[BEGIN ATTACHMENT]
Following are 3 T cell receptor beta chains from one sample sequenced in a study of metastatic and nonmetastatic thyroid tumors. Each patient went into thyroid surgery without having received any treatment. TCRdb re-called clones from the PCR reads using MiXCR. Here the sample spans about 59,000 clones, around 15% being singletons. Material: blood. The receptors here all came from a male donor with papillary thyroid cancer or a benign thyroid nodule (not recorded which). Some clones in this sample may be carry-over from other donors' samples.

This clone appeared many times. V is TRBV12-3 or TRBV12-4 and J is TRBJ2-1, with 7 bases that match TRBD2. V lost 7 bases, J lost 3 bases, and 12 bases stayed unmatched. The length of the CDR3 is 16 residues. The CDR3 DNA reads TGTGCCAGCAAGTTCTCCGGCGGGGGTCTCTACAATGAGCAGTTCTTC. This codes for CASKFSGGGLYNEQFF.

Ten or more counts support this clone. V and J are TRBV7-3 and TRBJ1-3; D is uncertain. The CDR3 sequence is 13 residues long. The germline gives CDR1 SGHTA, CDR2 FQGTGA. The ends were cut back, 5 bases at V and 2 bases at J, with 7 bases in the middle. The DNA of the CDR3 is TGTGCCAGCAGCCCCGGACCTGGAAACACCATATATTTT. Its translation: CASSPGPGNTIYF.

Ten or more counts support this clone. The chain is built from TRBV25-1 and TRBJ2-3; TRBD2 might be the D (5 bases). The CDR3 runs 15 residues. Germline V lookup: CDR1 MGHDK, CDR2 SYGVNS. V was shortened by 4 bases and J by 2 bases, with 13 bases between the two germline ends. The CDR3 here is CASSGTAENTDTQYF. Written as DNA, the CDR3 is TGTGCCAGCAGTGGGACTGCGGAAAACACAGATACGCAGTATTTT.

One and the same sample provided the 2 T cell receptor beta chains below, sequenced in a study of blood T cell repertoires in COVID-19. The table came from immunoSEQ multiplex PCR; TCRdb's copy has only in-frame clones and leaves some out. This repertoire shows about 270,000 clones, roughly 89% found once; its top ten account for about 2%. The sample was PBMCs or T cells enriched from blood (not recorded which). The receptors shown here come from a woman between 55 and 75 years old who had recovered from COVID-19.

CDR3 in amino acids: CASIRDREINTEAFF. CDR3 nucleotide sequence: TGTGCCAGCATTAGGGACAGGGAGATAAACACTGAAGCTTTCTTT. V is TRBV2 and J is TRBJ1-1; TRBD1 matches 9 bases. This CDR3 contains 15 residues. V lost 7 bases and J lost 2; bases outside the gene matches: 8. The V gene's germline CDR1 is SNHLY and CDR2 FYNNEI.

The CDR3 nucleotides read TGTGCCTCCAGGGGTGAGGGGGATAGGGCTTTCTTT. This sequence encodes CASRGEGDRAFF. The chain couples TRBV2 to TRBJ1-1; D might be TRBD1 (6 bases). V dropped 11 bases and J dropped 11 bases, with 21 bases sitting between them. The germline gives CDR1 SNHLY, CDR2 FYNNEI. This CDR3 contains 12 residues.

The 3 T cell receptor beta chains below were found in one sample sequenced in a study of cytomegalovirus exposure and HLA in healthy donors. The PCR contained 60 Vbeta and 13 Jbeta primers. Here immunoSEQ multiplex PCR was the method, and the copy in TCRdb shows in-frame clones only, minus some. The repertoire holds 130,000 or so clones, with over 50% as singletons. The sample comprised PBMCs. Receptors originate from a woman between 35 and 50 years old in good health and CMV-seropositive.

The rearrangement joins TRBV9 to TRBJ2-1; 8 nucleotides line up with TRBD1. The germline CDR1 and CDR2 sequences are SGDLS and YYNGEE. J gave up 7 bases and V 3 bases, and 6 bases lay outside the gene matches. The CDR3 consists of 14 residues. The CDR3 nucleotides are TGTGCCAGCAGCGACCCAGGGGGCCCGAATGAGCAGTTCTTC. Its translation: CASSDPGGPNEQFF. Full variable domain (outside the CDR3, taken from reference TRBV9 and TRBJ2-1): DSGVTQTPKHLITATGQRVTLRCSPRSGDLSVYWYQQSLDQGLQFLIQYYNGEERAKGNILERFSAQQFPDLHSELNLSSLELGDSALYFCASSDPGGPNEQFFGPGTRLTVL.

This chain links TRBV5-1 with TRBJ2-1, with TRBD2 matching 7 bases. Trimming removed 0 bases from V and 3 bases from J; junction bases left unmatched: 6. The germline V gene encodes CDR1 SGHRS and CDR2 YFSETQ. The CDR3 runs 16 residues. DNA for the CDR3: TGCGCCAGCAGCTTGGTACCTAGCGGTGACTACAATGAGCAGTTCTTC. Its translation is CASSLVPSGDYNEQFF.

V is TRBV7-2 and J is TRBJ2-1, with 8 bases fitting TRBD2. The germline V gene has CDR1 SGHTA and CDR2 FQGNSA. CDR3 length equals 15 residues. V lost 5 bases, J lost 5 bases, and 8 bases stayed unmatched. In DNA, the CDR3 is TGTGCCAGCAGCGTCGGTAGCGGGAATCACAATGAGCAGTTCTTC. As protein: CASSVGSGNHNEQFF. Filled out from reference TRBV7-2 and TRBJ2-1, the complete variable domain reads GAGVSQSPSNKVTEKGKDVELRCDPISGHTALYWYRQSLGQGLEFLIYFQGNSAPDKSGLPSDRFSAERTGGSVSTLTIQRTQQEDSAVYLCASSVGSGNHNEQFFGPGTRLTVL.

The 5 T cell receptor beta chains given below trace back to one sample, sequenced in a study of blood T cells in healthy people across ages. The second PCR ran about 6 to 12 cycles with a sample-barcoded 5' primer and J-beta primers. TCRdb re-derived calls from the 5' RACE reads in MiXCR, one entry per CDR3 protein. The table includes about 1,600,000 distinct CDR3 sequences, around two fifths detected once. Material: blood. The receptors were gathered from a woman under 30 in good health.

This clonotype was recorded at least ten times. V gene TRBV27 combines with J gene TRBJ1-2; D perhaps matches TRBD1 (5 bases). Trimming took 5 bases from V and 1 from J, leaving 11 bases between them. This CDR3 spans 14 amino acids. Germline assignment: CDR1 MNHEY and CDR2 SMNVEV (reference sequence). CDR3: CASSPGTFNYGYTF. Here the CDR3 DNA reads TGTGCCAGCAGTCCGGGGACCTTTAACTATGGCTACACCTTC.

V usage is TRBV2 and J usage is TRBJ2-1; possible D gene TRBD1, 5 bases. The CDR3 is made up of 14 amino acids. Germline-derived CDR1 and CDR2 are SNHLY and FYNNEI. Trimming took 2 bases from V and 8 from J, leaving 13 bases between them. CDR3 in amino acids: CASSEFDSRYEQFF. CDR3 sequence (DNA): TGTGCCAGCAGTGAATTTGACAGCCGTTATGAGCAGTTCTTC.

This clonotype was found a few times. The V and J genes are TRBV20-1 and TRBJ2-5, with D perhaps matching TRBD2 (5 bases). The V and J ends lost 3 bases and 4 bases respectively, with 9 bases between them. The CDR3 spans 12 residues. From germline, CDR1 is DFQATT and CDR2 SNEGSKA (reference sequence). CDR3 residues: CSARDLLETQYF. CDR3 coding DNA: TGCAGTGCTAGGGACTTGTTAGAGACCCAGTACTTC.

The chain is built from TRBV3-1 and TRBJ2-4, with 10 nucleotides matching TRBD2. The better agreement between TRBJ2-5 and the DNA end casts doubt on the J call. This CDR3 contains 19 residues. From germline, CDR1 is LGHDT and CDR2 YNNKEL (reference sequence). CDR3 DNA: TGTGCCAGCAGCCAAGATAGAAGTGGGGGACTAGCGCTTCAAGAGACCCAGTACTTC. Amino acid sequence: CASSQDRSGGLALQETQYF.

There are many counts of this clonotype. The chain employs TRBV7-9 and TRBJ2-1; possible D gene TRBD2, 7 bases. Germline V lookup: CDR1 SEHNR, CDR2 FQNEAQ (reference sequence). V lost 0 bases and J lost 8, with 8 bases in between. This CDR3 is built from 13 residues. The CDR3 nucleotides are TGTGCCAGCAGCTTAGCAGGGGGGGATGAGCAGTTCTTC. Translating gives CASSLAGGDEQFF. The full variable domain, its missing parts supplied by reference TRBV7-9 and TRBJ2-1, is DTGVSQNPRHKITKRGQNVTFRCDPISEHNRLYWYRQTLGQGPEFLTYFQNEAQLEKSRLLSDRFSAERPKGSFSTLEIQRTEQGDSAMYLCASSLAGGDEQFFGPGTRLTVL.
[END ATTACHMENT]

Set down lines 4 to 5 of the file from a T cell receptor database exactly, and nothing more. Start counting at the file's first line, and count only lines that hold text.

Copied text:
Ten or more counts support this clone. The chain is built from TRBV25-1 and TRBJ2-3; TRBD2 might be the D (5 bases). The CDR3 runs 15 residues. Germline V lookup: CDR1 MGHDK, CDR2 SYGVNS. V was shortened by 4 bases and J by 2 bases, with 13 bases between the two germline ends. The CDR3 here is CASSGTAENTDTQYF. Written as DNA, the CDR3 is TGTGCCAGCAGTGGGACTGCGGAAAACACAGATACGCAGTATTTT.

One and the same sample provided the 2 T cell receptor beta chains below, sequenced in a study of blood T cell repertoires in COVID-19. The table came from immunoSEQ multiplex PCR; TCRdb's copy has only in-frame clones and leaves some out. This repertoire shows about 270,000 clones, roughly 89% found once; its top ten account for about 2%. The sample was PBMCs or T cells enriched from blood (not recorded which). The receptors shown here come from a woman between 55 and 75 years old who had recovered from COVID-19.